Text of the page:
5 Short Story Recommendations

Short stories were once very popular among readers but have sadly become less popular over the years. However, short stories are now more important than ever! Short stories showcase the talent of writers as they vividly describe people, places, and plots in less than 100 pages! They provide the perfect opportunity for readers interested in an engaging story but may not have the time to start a long novel. Short stories can be read in a day and allow readers to enjoy a new story each day! Across genres and times, there is a short story for every reader and their interests!

Below are 5 short story recommendations for you!

1. “White Nights” by Fyodor Dostoevsky

“White Nights” by Fyodor Dostoevsky is a Russian story about a disillusioned young man who meets and falls in love with a young woman one night while on a walk. The young man meets the heartbroken young woman and, after talking with her, learns of her heartache. This is a story of love and life. The English translation by David Magarshack is beautiful and haunting as readers delve into the inner psyche of the young man. Magarshack’s translation of Dostoevsky’s quotes are beautiful and emotional. The thoughts and emotions of the young man and young woman are still relatable and impactful nearly 200 years after the story was first published. Heartbreaking and full of raw emotion about life and love, “White Nights” will stay with you long after you’ve finished the last page.

Woman Sitting and Reading A Book
Image by Yaroslav Shuraev via Pexels

2. “The Lottery” by Shirley Jackson

I first read “The Lottery” by Shirley Jackson when I was in middle school. When I say that the ending of this short story will truly shock you, I am not exaggerating! Without spoiling the ending, I will say that this short story is one that is deeply disturbing and mind bending. When Jackson first published the story, readers reacted very negatively to the point where Jackson was receiving hate mail about her short story every day. “The Lottery” is a critical commentary on scapegoating, mob mentality, and blind tradition.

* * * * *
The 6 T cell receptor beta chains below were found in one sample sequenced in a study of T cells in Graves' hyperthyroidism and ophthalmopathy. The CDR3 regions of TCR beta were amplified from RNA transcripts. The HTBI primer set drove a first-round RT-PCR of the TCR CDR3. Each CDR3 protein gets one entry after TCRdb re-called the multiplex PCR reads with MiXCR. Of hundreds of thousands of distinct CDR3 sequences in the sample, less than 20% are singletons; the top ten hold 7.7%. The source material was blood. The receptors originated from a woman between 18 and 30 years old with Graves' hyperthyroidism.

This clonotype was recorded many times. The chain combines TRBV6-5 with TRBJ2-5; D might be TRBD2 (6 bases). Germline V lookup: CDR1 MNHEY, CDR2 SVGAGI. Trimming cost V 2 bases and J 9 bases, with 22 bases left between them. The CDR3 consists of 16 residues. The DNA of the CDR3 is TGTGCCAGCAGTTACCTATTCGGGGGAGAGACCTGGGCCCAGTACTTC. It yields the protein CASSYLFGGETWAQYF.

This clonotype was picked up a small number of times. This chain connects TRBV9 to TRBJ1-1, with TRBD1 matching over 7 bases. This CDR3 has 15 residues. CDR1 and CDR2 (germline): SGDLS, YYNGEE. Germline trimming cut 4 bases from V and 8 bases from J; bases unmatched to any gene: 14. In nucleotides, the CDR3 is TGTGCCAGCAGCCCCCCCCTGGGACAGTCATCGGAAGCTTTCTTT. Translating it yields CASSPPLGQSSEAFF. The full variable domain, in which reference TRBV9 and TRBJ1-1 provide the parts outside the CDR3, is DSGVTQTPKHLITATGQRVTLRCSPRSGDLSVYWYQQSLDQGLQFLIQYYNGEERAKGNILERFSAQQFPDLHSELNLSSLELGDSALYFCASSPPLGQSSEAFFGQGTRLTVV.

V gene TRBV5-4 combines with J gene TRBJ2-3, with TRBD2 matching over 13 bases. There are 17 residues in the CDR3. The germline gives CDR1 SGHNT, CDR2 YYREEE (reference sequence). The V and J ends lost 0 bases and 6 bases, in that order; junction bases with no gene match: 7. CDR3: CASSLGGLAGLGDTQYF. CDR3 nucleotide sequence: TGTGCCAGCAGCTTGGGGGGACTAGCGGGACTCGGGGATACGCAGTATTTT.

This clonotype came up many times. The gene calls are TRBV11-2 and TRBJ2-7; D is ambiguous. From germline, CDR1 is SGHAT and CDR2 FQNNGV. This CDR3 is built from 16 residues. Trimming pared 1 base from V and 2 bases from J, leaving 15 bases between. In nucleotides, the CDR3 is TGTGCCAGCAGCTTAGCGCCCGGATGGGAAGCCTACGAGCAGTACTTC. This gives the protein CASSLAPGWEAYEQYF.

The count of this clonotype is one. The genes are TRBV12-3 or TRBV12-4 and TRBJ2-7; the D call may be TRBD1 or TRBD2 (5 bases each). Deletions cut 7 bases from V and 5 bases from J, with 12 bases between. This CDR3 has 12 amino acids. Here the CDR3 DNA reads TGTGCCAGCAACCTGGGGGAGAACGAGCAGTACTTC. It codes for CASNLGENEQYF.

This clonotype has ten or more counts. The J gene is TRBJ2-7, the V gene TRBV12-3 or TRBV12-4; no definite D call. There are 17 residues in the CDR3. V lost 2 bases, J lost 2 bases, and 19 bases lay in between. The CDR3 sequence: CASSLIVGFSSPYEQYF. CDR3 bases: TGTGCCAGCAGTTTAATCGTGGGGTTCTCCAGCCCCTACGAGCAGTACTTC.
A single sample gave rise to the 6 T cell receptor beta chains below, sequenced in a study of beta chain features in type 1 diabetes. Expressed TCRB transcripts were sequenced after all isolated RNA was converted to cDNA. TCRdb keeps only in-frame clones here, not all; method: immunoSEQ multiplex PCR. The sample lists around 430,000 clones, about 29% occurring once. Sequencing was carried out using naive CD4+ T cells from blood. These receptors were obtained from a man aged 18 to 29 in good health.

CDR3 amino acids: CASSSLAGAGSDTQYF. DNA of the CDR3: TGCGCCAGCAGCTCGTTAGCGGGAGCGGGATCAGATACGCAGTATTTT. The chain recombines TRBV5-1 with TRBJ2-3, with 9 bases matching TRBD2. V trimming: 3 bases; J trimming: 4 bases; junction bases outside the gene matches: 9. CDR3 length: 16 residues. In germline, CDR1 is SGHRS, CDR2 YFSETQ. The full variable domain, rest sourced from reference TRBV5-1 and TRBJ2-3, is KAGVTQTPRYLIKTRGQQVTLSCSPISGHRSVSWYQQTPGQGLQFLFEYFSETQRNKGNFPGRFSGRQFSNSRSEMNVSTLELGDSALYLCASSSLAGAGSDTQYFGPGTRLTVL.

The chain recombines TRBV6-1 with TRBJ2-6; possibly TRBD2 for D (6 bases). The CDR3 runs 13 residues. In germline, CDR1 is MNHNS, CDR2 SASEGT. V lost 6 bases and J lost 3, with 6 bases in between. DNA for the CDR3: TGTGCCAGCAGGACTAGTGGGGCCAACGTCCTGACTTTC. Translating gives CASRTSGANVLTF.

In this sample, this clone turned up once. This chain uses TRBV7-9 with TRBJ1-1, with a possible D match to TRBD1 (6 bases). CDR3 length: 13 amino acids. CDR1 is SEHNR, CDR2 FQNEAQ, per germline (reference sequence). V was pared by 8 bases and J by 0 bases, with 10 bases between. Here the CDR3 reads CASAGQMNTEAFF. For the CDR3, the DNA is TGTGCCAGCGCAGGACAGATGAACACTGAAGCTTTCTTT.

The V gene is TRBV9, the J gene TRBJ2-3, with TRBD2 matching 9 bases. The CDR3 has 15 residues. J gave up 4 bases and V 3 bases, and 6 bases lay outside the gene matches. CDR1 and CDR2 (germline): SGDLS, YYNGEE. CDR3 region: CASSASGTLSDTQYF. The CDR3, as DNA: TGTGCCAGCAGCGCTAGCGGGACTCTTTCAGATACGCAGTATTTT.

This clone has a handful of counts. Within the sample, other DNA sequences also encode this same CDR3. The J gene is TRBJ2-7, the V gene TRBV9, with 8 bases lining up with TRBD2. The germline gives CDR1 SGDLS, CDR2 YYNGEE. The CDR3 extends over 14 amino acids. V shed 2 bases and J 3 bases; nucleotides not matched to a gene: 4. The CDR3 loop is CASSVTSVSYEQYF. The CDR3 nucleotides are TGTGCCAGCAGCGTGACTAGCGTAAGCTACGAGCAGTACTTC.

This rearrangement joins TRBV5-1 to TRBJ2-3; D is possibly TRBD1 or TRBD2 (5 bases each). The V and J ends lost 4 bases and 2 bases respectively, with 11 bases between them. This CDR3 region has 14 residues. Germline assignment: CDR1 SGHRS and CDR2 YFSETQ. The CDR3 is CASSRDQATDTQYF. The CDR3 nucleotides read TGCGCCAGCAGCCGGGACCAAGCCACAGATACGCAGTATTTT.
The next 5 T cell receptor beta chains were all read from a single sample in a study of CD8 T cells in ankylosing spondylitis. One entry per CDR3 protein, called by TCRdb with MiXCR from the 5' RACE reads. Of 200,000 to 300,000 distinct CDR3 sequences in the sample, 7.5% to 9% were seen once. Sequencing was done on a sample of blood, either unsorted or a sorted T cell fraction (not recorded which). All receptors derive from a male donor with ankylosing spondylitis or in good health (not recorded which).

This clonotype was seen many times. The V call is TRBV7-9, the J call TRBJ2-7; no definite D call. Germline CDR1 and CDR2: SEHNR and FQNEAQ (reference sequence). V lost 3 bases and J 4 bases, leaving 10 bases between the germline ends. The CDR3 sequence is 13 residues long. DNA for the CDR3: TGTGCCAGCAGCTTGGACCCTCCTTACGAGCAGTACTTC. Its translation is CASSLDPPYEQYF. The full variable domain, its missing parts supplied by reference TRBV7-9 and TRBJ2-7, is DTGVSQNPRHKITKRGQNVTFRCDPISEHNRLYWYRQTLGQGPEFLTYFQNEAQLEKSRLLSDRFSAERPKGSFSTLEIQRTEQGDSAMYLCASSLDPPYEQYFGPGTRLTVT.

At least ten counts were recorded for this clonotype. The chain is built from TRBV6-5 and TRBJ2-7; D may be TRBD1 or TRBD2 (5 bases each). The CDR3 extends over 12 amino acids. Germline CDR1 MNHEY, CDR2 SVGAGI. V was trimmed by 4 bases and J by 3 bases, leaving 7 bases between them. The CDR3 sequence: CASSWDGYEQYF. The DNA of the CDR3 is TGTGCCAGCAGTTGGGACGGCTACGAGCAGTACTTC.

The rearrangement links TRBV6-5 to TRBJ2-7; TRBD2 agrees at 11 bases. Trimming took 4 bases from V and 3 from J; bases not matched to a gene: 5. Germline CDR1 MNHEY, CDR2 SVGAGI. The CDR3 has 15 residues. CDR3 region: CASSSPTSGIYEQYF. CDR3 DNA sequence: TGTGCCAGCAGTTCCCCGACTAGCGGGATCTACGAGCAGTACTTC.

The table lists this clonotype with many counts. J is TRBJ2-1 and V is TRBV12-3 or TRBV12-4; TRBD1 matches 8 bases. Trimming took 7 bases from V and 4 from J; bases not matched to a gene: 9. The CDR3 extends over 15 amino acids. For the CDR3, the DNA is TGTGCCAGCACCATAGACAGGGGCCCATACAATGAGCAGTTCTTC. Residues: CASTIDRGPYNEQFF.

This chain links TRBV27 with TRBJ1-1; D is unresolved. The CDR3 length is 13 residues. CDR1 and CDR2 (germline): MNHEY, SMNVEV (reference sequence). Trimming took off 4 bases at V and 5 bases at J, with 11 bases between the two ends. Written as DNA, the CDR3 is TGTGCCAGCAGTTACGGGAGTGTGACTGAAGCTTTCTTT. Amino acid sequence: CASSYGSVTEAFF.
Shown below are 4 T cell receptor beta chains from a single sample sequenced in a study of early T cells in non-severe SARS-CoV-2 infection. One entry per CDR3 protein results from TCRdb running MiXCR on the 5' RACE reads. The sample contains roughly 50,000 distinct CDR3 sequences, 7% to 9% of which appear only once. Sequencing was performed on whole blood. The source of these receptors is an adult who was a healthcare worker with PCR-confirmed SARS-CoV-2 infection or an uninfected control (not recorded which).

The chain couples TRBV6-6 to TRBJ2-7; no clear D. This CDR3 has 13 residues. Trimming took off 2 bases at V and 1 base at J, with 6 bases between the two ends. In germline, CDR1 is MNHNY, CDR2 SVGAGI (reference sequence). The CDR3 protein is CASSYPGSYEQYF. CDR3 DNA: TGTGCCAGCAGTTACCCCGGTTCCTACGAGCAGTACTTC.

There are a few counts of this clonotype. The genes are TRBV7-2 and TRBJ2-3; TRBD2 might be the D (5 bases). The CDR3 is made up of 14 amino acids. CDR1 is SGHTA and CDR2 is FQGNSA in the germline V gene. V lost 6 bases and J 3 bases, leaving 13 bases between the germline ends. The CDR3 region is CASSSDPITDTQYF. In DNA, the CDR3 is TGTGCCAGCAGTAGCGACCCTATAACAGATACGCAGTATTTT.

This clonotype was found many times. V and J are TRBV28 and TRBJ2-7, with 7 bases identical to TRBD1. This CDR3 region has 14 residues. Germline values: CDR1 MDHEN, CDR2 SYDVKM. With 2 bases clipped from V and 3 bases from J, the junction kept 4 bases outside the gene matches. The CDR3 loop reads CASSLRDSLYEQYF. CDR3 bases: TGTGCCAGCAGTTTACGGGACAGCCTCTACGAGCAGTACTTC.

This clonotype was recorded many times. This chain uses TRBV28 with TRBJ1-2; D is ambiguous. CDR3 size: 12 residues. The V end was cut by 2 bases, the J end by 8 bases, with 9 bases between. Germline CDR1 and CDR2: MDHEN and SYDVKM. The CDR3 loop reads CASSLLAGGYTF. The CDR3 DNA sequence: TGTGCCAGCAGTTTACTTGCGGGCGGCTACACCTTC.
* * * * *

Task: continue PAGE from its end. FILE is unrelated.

3. “The Story of an Hour” by Kate Chopin

 “The Story of an Hour” by Kate Chopin is a short story with strong feminist themes. Written in 1894, the story was very controversial regarding its commentary about women’s roles in society and marriage. I read this story in my high school English class. I distinctly remember my teacher’s lesson regarding the symbolism of names and objects in the story. My teacher discussed the symbolism of how the two female characters, Louise and Josephine, had names that were based in traditionally male names: Louis and Joseph. This further solidified Chopin’s discussion of women’s roles in society and how women’s identities were so intertwined with their husband’s. The symbolism of the door and the window in the story is also very impactful.  

4. “The Lady, or the Tiger?” by Frank R. Stockton

“The Lady, or the Tiger?” by Frank R. Stockton is one of those short stories that are mind blowing. Long after finishing the story, you will be debating the final lines. I first read Stockton’s story almost 10 years ago and I still find myself questioning the ending. This story will have you analyzing the main character’s motivations and personality when they are faced with an important decision. “The Lady, or the Tiger?” is a great introduction  for readers who are interested in critically analyzing a story in addition to wanting to read an intriguing tale.

Woman Sitting in Bed and Reading A Book
                    Image by cottonbro studio via Pexels

5. “The Legend of Sleepy Hollow” by Washington Irving

“The Legend of Sleepy Hollow” by Washington Irving is a classic American short story. Many students are required to read this short story in school, however; do not let that put you off from delving into the story yourself. From colorful characters to engaging writing, Irving’s tale is well deserved of its place among American classic literature. “The Legend of Sleepy Hollow” can of course be read anytime throughout the year, however; there is something truly special about reading this story during the autumn as the air turns colder and the leaves turn red.

I have read all these short stories, some of them several years ago, and they have all impacted me. They impacted the way I read and analyze books to this day. They are all engaging and interesting. With a few of these titles, I still wonder about the ending. If you are interested in starting to read short stories, or are looking for short and engaging stories, I hope this list provides a great suggestion list for you. There are hundreds of short stories out there waiting for you to begin them!

Woman Reading a Book Beside the Window
Image by Rahul Shah via Pexels

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